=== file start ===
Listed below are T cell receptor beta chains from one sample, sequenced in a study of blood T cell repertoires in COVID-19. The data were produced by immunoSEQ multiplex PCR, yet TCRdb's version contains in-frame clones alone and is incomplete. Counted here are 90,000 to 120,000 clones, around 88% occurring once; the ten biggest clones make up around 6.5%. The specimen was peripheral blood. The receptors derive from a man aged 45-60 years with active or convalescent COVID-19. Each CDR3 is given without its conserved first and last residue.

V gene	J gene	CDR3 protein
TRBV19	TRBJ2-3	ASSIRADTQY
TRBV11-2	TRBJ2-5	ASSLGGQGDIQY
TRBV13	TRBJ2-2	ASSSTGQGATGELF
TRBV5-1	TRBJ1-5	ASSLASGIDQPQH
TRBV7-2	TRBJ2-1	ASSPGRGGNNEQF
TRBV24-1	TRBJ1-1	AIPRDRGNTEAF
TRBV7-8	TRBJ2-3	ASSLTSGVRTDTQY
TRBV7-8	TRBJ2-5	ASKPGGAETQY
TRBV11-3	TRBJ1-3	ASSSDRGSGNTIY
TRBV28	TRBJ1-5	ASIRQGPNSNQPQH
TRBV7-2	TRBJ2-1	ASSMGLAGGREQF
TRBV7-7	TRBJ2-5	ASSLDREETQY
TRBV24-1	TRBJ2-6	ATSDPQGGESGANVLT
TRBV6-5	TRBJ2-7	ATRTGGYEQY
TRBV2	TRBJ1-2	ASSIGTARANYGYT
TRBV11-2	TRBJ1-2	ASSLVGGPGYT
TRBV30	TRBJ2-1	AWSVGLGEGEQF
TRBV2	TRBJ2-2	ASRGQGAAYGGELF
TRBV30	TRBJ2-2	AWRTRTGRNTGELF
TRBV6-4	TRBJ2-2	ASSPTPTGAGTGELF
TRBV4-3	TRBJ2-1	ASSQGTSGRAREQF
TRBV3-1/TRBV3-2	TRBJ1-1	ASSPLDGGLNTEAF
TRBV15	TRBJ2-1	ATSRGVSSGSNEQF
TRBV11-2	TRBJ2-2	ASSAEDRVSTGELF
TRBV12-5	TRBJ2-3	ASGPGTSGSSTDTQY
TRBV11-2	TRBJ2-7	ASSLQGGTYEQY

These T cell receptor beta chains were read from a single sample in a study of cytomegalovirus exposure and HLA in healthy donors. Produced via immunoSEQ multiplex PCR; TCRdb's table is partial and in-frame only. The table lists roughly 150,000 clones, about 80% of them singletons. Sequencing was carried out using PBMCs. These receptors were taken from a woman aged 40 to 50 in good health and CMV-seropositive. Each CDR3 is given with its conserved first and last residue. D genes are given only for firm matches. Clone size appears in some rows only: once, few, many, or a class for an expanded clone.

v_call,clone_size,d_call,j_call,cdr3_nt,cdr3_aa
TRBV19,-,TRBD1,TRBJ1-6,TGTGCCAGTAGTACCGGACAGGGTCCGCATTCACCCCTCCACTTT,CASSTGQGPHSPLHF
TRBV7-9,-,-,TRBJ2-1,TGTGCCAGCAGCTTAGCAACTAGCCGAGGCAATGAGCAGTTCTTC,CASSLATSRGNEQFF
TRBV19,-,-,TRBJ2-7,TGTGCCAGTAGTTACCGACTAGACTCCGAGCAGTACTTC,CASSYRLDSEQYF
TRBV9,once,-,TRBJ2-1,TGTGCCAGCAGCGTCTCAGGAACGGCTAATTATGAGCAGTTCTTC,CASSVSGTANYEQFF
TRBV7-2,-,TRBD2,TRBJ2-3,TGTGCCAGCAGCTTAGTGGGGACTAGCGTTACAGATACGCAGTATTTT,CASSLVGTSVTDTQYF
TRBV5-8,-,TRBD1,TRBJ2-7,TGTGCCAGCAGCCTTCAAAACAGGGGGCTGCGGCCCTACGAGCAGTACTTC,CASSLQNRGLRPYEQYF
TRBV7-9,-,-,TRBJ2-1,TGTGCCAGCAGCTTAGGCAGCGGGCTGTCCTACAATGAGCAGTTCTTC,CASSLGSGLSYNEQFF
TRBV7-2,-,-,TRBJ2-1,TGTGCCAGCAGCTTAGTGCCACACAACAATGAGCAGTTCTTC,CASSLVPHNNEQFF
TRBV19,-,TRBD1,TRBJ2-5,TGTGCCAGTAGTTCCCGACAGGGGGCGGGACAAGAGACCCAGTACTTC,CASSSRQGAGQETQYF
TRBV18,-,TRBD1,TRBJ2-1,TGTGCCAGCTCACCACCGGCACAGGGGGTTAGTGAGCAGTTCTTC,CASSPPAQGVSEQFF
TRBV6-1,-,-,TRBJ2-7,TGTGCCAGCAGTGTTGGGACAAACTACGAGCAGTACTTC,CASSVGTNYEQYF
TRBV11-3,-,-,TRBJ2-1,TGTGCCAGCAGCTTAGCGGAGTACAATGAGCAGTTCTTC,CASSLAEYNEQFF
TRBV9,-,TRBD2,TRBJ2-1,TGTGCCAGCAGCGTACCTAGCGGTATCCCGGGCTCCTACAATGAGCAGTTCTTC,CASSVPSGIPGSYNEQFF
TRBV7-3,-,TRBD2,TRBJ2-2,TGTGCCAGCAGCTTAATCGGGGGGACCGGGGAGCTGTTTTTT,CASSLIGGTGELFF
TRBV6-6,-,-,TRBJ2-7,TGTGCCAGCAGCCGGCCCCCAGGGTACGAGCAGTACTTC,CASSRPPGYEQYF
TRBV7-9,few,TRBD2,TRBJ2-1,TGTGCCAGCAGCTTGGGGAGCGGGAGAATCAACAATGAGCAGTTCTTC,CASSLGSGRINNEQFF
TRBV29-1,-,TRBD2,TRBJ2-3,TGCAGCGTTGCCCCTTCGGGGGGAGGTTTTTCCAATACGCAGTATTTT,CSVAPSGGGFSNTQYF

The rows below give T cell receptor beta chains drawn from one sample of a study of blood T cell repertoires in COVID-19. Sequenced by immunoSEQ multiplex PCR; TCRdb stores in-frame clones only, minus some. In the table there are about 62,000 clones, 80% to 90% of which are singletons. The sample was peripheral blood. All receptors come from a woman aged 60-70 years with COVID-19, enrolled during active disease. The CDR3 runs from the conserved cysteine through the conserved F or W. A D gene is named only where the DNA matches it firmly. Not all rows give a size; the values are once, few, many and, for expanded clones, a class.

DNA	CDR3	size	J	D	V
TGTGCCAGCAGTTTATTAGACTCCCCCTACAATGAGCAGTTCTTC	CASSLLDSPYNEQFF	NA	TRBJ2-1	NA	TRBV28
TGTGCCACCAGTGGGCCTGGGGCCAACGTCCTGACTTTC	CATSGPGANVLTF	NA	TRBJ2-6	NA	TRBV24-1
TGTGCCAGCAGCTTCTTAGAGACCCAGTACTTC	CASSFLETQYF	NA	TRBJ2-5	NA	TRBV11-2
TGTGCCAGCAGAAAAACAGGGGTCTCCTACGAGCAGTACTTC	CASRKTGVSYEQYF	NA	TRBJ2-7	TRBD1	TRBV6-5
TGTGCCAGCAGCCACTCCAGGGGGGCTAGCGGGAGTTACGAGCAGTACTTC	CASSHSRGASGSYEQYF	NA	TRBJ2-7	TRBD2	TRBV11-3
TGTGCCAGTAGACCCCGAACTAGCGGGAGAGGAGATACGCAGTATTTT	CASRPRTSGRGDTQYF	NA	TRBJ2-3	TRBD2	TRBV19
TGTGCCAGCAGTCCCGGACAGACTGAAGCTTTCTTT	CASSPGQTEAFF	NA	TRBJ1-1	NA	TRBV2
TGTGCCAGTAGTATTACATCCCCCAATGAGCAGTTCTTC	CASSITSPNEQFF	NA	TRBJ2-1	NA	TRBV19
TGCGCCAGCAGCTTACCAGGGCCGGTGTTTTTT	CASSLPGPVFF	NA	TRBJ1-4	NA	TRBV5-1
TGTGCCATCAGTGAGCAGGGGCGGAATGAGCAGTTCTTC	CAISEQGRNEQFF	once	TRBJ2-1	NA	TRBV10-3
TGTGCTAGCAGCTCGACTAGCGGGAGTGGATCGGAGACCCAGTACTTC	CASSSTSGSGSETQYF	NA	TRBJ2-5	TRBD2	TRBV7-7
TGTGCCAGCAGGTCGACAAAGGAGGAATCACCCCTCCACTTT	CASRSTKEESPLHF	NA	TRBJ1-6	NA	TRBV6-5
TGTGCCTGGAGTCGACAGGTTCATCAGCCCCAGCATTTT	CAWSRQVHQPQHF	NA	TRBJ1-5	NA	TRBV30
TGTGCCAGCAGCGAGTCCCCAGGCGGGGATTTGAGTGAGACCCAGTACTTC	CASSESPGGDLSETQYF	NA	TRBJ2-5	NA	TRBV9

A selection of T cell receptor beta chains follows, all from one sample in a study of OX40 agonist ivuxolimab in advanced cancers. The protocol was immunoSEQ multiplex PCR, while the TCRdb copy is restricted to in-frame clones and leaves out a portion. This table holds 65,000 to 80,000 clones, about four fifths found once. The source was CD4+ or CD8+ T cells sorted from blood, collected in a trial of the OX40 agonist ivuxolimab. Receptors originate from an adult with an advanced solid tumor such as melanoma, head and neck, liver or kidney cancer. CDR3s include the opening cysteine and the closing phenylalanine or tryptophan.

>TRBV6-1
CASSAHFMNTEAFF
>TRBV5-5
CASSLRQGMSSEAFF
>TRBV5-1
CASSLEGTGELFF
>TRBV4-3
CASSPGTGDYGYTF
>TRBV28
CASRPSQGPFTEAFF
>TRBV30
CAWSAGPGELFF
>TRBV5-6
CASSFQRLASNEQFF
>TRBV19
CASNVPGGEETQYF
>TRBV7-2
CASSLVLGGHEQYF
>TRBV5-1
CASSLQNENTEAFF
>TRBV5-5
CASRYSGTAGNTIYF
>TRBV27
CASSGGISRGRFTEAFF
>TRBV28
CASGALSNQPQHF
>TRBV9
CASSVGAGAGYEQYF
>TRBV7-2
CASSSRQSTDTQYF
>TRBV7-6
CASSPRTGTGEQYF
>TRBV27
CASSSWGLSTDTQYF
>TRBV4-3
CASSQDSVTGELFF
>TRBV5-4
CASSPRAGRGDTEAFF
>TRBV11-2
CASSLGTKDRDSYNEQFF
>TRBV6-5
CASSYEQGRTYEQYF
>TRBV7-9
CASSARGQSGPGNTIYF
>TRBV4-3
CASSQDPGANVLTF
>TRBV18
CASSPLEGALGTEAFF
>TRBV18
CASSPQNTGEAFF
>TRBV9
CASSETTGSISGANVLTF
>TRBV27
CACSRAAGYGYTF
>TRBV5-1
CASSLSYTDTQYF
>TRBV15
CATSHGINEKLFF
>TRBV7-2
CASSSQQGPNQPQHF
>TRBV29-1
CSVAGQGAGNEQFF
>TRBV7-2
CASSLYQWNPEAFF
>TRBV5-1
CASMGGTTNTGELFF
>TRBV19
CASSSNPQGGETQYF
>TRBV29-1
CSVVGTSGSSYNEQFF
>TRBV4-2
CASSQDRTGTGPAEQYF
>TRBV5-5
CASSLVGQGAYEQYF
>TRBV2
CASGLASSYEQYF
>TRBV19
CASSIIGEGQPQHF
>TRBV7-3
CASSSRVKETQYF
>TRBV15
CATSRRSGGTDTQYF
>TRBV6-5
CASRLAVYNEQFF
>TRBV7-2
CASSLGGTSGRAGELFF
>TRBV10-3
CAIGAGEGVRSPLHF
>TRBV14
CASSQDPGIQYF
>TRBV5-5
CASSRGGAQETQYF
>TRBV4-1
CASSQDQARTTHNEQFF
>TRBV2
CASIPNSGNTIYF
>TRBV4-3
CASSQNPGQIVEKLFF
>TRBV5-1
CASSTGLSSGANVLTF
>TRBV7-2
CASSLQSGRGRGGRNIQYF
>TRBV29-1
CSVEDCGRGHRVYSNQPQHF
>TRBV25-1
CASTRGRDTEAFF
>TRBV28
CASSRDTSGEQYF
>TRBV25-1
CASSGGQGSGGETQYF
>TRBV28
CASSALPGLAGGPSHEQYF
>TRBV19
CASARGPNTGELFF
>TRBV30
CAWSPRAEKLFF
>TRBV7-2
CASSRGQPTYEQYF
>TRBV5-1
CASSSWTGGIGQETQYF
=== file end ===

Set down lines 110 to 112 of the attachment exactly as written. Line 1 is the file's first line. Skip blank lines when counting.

CASSQDPGANVLTF
>TRBV18
CASSPLEGALGTEAFF